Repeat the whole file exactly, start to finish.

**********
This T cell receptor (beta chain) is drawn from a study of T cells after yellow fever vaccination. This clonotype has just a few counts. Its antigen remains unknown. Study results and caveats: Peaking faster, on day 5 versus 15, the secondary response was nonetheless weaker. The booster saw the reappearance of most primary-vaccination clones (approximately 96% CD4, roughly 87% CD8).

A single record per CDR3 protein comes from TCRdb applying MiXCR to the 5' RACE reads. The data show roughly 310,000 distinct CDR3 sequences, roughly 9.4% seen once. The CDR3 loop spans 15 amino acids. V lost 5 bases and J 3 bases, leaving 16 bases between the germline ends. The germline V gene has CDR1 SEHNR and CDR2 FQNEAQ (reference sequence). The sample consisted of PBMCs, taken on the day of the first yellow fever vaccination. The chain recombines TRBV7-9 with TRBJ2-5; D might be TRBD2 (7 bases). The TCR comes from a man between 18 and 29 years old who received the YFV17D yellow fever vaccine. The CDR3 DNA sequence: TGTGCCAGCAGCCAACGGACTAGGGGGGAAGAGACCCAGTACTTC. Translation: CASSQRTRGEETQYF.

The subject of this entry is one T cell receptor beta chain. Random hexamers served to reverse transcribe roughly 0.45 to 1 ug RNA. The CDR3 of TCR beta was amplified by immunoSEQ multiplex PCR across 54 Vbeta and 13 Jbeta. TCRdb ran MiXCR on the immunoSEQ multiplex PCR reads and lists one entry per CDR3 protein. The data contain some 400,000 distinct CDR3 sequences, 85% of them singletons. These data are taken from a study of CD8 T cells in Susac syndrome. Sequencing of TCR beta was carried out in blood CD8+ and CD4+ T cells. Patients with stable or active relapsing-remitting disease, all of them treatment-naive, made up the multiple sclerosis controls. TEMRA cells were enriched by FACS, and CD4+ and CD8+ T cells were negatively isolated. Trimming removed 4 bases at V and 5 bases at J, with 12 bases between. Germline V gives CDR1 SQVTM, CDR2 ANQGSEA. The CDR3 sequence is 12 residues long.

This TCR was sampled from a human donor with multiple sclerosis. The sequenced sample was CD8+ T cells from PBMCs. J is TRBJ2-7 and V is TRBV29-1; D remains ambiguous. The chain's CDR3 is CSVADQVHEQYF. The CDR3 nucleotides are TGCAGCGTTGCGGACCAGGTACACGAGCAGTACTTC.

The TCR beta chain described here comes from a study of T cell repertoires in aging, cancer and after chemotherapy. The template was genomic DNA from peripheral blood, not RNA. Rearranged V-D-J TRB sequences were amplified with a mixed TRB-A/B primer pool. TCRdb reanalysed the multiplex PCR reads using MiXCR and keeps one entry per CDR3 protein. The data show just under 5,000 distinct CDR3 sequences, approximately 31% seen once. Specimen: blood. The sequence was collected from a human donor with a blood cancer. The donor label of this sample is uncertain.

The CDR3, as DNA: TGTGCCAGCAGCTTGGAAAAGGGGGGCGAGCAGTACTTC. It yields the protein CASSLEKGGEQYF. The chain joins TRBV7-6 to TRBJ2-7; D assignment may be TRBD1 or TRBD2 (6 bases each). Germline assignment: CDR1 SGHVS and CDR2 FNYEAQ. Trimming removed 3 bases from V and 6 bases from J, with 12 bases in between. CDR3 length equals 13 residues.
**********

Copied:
This T cell receptor (beta chain) is drawn from a study of T cells after yellow fever vaccination. This clonotype has just a few counts. Its antigen remains unknown. Study results and caveats: Peaking faster, on day 5 versus 15, the secondary response was nonetheless weaker. The booster saw the reappearance of most primary-vaccination clones (approximately 96% CD4, roughly 87% CD8).

A single record per CDR3 protein comes from TCRdb applying MiXCR to the 5' RACE reads. The data show roughly 310,000 distinct CDR3 sequences, roughly 9.4% seen once. The CDR3 loop spans 15 amino acids. V lost 5 bases and J 3 bases, leaving 16 bases between the germline ends. The germline V gene has CDR1 SEHNR and CDR2 FQNEAQ (reference sequence). The sample consisted of PBMCs, taken on the day of the first yellow fever vaccination. The chain recombines TRBV7-9 with TRBJ2-5; D might be TRBD2 (7 bases). The TCR comes from a man between 18 and 29 years old who received the YFV17D yellow fever vaccine. The CDR3 DNA sequence: TGTGCCAGCAGCCAACGGACTAGGGGGGAAGAGACCCAGTACTTC. Translation: CASSQRTRGEETQYF.

The subject of this entry is one T cell receptor beta chain. Random hexamers served to reverse transcribe roughly 0.45 to 1 ug RNA. The CDR3 of TCR beta was amplified by immunoSEQ multiplex PCR across 54 Vbeta and 13 Jbeta. TCRdb ran MiXCR on the immunoSEQ multiplex PCR reads and lists one entry per CDR3 protein. The data contain some 400,000 distinct CDR3 sequences, 85% of them singletons. These data are taken from a study of CD8 T cells in Susac syndrome. Sequencing of TCR beta was carried out in blood CD8+ and CD4+ T cells. Patients with stable or active relapsing-remitting disease, all of them treatment-naive, made up the multiple sclerosis controls. TEMRA cells were enriched by FACS, and CD4+ and CD8+ T cells were negatively isolated. Trimming removed 4 bases at V and 5 bases at J, with 12 bases between. Germline V gives CDR1 SQVTM, CDR2 ANQGSEA. The CDR3 sequence is 12 residues long.

This TCR was sampled from a human donor with multiple sclerosis. The sequenced sample was CD8+ T cells from PBMCs. J is TRBJ2-7 and V is TRBV29-1; D remains ambiguous. The chain's CDR3 is CSVADQVHEQYF. The CDR3 nucleotides are TGCAGCGTTGCGGACCAGGTACACGAGCAGTACTTC.

The TCR beta chain described here comes from a study of T cell repertoires in aging, cancer and after chemotherapy. The template was genomic DNA from peripheral blood, not RNA. Rearranged V-D-J TRB sequences were amplified with a mixed TRB-A/B primer pool. TCRdb reanalysed the multiplex PCR reads using MiXCR and keeps one entry per CDR3 protein. The data show just under 5,000 distinct CDR3 sequences, approximately 31% seen once. Specimen: blood. The sequence was collected from a human donor with a blood cancer. The donor label of this sample is uncertain.

The CDR3, as DNA: TGTGCCAGCAGCTTGGAAAAGGGGGGCGAGCAGTACTTC. It yields the protein CASSLEKGGEQYF. The chain joins TRBV7-6 to TRBJ2-7; D assignment may be TRBD1 or TRBD2 (6 bases each). Germline assignment: CDR1 SGHVS and CDR2 FNYEAQ. Trimming removed 3 bases from V and 6 bases from J, with 12 bases in between. CDR3 length equals 13 residues.